Counting Labs Done “In House”

We’ve been seeing this question posted searching for authoritative references.

My clinic bills the 81003 for a UA done in house and A1C and prothrombin. My understanding is that it can NOT be counted as a unique test ordered under current guidance but I can’t find where the AMA says this.

Here is what the AMA 2021 CPT(R) Manual says.

Any specifically identifiable procedure or service (ie, identified with a specific CPT code) performed on the date of E/M services may be reported separately.The actual performance and/or interpretation of diagnostic tests/studies during a patient encounter are not included in determining the levels of E/M services when reported separately.


Dr. Vinita Magoon, DO, JD, MBA, MPH, CMQ replies to similar questions in his 2021 outpatient office E/M changes FAQ (Nov 6, 2020) n the AAFP’s FPM Journal.

Is use of over-the-counter (OTC) medications automatically considered low risk (as it was under previous guidelines)?

OTC drugs are not necessarily without risk and therefore are not necessarily considered low risk for purposes of MDM. For example, recommending an OTC medication to a patient with several co-morbidities may still result in a detailed discussion of risk. Therefore each instance should be evaluated individually and not automatically characterized as low risk.

If I order a test during one visit and review the same test during the next visit, can I count this as a data point for both visits?

No, you can only get one point for this lab, so the order and review of results is part of the data ordered/reviewed during the first visit. It is not considered a unique data point in a subsequent encounter. When you order a test it is assumed you will review it, therefore both the ordering and the reviewing is attached to the first visit. 

If I review a previous A1c and order a new A1c during the same encounter, does this count as two points under data reviewed?

No. Each unique test will count as one point and a unique test is defined by its CPT code. Since this is the same test with the same CPT code, the reviewing of the previous test and ordering of the new one will together count only as one point.


Novitas Solutions’ addresses this question in their Evaluation and management FAQs

15. Can the independent visualization of a test be counted in the medical decision making if the physician is also billing for the test?

Per AMA, the actual performance and/or interpretation of diagnostic tests/studies during a patient encounter are not included in determining the level of E/M service when reported separately. Physician performance of diagnostic tests/studies for which specific CPT codes are available may be reported separately, in addition to the appropriate E/M code. The physician’s interpretation of the results of diagnostic tests/studies (i.e., professional component) with preparation of a separate distinctly identifiable signed written report may also be reported separately, using the appropriate CPT code and, if required, with modifier 26 appended. If a test/study is independently interpreted in order to manage the patient as part of the E/M service but is not separately reported; it is part of medical decision making.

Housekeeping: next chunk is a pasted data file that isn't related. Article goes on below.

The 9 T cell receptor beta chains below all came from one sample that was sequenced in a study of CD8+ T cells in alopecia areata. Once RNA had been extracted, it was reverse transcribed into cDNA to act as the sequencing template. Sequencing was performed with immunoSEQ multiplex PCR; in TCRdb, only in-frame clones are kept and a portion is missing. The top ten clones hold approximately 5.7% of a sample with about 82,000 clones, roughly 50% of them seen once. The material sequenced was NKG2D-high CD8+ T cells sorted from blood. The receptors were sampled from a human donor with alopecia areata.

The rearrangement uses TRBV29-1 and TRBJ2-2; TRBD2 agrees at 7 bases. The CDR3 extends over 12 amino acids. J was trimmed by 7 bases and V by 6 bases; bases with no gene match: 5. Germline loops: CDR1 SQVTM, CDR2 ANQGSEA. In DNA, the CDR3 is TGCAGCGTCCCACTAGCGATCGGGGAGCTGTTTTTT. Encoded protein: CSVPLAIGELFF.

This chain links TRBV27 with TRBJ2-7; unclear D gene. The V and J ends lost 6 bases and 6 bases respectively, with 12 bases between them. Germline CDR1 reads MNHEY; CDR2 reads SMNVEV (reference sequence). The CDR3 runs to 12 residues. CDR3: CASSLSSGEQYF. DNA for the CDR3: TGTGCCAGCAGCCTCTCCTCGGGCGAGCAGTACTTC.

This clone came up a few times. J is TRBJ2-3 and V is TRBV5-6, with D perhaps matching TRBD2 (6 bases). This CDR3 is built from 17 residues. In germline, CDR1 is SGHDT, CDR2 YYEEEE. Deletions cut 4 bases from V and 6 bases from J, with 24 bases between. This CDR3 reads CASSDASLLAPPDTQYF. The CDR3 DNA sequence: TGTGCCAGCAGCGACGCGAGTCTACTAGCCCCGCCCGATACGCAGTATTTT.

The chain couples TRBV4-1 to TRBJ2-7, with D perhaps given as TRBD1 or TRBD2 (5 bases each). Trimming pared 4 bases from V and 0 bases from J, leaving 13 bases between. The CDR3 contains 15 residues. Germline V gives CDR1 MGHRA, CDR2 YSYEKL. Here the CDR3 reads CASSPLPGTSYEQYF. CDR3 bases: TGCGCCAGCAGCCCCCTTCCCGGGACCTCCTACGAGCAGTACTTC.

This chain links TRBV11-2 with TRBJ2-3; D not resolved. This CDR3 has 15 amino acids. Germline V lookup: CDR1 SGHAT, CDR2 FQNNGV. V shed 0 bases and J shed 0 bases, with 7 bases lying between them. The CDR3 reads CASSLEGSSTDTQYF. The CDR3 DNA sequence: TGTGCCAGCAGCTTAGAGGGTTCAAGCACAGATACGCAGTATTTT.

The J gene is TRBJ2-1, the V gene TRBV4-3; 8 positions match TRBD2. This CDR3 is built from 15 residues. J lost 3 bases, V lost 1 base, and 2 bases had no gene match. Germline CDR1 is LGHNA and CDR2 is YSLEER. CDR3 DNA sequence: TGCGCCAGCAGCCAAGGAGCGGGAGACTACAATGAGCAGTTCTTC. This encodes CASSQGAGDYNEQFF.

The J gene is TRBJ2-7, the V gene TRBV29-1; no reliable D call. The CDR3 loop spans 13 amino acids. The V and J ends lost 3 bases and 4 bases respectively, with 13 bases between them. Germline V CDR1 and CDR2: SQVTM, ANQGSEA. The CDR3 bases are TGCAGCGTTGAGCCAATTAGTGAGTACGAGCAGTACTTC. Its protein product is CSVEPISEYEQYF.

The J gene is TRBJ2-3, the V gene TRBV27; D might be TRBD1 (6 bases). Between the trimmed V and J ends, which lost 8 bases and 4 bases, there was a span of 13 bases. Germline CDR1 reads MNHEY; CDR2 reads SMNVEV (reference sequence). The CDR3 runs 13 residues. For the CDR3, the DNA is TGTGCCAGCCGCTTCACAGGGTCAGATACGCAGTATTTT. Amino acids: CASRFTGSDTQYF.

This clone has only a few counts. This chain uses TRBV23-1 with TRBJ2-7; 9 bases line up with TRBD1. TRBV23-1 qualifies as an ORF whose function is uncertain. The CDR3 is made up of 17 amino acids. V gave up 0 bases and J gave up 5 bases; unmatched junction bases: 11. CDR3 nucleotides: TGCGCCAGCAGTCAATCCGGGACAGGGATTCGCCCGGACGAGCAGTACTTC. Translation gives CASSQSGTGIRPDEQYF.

In an article for AAOS, Margaret M. Maley, BSN, MS of KarenZupko & Associates, Inc. (KZA) writes:

Data are divided into three types:

  1. tests, documents, orders, or independent historian(s) (with each unique test, order, or document counted to meet a threshold number)
  2. independent interpretation of tests
  3. discussion of management or test interpretation with external physician or other QHP or appropriate source

Data include information obtained from multiple sources, interprofessional communications, and interpretation of unique tests. To be considered part of MDM, these data elements cannot be reported separately with a CPT code for reimbursement. [bold font is our emphasis]

For example, if reporting the professional component of a radiologic service, you cannot also count the independent interpretation of the radiograph as a data element in MDM—no double-dipping. A unique test is imaging, laboratory, psychometric, or physiologic data defined by a CPT code. For example, when you order radiographs, three views of the hip and three views of the knee would be considered ordering two unique tests, as each of those radiologic series has its own CPT code.


What other complex scenarios are you running into?

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